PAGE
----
The Primary Call

As we approach summer we are greeted with the opportunity to engage in service. Typically we travel to various parts of our country or internationally. Due to the pandemic, we are staying local and serving in Kansas City with our partners in the Argentine District of KCK and Center of Grace.

This is a good thing. While we might lament the loss of long van rides, exploring a new city, and the fun of staying far away from home, this move to staying local this summer reminds us of two important truths.

It reminds us that our primary call as Christians is to be a follower of Jesus right here, and right now. Our primary call is to be a disciple of Jesus for the next ten minutes. In all our aspects of life-big and small, with family, friends, classmates, co-workers, neighbors and enemies-we are to be expressions of God’s grace, truth and love.  In the midst of ordinary life we face the mundane and sometimes boring task of following Jesus by loving, serving and caring for those our lives naturally intersect with and bump up against.

If we are going to follow Jesus, it begins right where we are. God will not work with you anywhere other than where you are. So, to meet God and to discover what He is up to in the world, we have to be with Him right where we are, with the people around us. Our work of laboring with God begins in this moment, today, with whatever is presented in front of us. That might mean something exceptional and spectacular, and if so, may God give us the courage and humility to face it. It might mean something small and little, like unloading the dishwasher, and if so, may God give us the courage and humility to face it. As Mother Teresa reminds us, “Do small things with great love.”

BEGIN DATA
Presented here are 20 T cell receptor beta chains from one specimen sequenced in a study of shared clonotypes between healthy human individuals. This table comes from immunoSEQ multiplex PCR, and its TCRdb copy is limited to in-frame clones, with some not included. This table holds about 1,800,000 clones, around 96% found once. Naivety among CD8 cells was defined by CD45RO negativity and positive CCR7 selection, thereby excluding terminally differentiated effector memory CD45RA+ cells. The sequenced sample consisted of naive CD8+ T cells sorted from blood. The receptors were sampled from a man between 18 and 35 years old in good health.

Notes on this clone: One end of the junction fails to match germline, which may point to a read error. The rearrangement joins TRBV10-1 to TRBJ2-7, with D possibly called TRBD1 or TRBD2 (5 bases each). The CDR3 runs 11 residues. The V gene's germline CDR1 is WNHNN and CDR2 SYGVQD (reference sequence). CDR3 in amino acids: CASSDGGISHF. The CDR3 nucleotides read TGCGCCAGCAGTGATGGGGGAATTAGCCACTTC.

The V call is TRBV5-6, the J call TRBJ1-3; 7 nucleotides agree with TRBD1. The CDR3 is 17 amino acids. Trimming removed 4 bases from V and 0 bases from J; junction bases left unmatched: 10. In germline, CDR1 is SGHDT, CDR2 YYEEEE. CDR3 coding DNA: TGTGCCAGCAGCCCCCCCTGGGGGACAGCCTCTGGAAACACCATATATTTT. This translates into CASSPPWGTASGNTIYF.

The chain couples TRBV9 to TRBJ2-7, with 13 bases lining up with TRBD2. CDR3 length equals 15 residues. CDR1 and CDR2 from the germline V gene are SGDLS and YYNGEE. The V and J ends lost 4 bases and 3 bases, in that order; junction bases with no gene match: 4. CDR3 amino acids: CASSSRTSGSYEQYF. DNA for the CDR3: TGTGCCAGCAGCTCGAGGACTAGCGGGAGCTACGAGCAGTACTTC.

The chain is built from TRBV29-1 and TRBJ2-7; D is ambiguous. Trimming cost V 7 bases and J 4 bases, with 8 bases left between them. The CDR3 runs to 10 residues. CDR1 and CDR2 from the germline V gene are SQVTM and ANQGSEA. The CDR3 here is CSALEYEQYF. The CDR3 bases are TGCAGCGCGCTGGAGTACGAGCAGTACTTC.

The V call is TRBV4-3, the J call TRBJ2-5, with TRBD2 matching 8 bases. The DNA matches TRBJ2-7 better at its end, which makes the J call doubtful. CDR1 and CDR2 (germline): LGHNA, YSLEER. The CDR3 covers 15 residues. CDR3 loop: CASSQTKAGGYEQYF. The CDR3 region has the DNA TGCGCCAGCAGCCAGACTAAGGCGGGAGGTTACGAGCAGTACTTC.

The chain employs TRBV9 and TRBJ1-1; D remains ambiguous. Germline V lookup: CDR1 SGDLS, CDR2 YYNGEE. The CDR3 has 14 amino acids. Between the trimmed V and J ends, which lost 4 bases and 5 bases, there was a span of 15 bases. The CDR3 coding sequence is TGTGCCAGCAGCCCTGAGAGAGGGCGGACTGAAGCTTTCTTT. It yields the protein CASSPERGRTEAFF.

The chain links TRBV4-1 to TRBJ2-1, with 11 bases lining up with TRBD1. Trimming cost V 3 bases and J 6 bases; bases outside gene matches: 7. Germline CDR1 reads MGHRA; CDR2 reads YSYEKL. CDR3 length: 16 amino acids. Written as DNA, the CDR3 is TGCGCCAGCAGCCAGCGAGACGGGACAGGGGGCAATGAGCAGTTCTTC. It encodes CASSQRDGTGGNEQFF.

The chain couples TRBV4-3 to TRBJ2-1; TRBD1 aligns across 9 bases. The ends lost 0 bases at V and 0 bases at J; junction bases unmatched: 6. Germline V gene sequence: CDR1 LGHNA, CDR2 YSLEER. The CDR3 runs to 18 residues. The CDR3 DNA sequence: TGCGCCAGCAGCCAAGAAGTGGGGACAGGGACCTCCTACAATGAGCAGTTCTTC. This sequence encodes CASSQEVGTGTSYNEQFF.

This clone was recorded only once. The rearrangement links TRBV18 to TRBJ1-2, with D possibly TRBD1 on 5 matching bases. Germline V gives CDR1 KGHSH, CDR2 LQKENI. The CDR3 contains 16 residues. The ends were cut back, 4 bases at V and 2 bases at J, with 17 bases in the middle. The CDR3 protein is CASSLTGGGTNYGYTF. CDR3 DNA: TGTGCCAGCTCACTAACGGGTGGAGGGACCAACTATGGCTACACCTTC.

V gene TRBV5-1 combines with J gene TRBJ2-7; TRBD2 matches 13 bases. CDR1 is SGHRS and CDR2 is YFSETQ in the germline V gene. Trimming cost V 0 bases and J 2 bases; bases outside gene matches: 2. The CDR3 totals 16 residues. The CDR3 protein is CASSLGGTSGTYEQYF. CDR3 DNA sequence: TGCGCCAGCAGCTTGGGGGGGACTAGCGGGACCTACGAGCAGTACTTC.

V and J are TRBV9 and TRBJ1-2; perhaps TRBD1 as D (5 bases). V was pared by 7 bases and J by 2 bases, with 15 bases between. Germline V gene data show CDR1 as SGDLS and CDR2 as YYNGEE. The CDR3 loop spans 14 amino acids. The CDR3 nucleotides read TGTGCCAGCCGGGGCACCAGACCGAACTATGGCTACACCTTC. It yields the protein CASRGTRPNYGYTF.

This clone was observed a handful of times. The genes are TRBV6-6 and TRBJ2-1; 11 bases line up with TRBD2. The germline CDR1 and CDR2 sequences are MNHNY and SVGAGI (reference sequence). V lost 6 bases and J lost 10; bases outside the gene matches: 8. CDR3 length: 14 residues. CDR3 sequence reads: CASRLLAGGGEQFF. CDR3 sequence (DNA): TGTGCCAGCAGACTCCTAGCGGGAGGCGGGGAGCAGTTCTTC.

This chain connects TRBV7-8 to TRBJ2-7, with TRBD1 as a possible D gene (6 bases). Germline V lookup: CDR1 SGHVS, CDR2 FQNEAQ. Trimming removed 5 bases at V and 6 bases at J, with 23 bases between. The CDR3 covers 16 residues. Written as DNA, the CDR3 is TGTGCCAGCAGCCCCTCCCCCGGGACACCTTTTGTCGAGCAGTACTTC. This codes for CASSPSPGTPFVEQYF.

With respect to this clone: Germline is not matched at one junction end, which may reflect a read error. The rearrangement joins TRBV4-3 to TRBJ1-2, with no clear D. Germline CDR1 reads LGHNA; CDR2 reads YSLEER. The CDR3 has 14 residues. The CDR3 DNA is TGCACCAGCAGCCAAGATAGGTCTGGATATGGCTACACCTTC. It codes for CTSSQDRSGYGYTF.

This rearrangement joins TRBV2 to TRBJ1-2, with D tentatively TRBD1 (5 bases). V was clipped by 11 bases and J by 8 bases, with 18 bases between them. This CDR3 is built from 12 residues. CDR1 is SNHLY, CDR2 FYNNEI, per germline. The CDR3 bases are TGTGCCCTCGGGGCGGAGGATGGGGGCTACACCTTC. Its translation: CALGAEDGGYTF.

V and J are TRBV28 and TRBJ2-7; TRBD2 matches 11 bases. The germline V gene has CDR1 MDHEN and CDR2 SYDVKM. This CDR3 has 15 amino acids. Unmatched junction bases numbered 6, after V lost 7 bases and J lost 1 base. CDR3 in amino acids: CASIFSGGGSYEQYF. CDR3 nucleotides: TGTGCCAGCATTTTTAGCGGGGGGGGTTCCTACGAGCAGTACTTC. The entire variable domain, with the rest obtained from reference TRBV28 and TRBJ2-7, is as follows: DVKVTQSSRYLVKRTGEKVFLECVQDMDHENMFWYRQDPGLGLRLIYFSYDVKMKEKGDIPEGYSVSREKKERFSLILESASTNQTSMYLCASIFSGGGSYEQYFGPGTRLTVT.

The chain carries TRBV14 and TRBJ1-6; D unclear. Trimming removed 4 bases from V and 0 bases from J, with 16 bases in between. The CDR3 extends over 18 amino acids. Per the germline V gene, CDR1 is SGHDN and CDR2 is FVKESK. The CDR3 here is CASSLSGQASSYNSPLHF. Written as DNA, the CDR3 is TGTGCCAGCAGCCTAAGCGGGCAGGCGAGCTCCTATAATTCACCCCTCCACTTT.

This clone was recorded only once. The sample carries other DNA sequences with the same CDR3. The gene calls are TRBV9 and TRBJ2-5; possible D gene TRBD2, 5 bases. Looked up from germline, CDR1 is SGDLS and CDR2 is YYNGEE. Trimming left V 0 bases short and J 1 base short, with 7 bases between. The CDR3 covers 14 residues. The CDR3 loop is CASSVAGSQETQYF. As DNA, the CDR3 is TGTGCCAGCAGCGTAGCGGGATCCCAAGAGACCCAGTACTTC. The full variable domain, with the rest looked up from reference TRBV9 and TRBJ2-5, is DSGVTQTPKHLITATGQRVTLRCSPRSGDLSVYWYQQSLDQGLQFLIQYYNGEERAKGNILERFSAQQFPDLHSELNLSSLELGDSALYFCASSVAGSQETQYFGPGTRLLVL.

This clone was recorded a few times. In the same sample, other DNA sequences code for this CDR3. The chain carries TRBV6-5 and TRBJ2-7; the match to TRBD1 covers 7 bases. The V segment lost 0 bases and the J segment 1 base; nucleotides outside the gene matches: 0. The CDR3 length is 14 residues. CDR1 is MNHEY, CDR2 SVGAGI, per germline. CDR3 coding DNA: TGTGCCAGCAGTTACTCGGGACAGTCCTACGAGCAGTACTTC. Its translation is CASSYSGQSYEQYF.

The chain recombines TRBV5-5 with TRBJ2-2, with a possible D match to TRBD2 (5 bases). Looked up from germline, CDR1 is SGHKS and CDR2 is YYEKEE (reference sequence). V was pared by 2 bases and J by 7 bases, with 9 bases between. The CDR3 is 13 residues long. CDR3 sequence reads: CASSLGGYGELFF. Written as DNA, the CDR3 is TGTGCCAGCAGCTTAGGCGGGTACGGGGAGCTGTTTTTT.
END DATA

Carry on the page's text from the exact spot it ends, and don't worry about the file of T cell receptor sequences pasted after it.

Secondly, this shift to staying local this summer reminds us that engaging in service is not about us. It is about the people we are partnering with, addressing or at least becoming aware of the systems and policies that keep people and neighborhoods marginalized and oppressed, and then asking in what ways we can be of help. If our goal of mission trips is simply to socialize with our friends, or to take a vacation that incorporates some acts of service that we can feel good about, we’ve grossly missed the point of servanthood and the call of Christ upon the church in the world. We’ll discuss this more in the upcoming weeks.

But for now, ask yourself this:

“What does it look like to be a disciple of Jesus for the next ten minutes? What can I do that will contribute good, love, and kindness into the world? Who can I be in God’s realm for the next ten minutes?”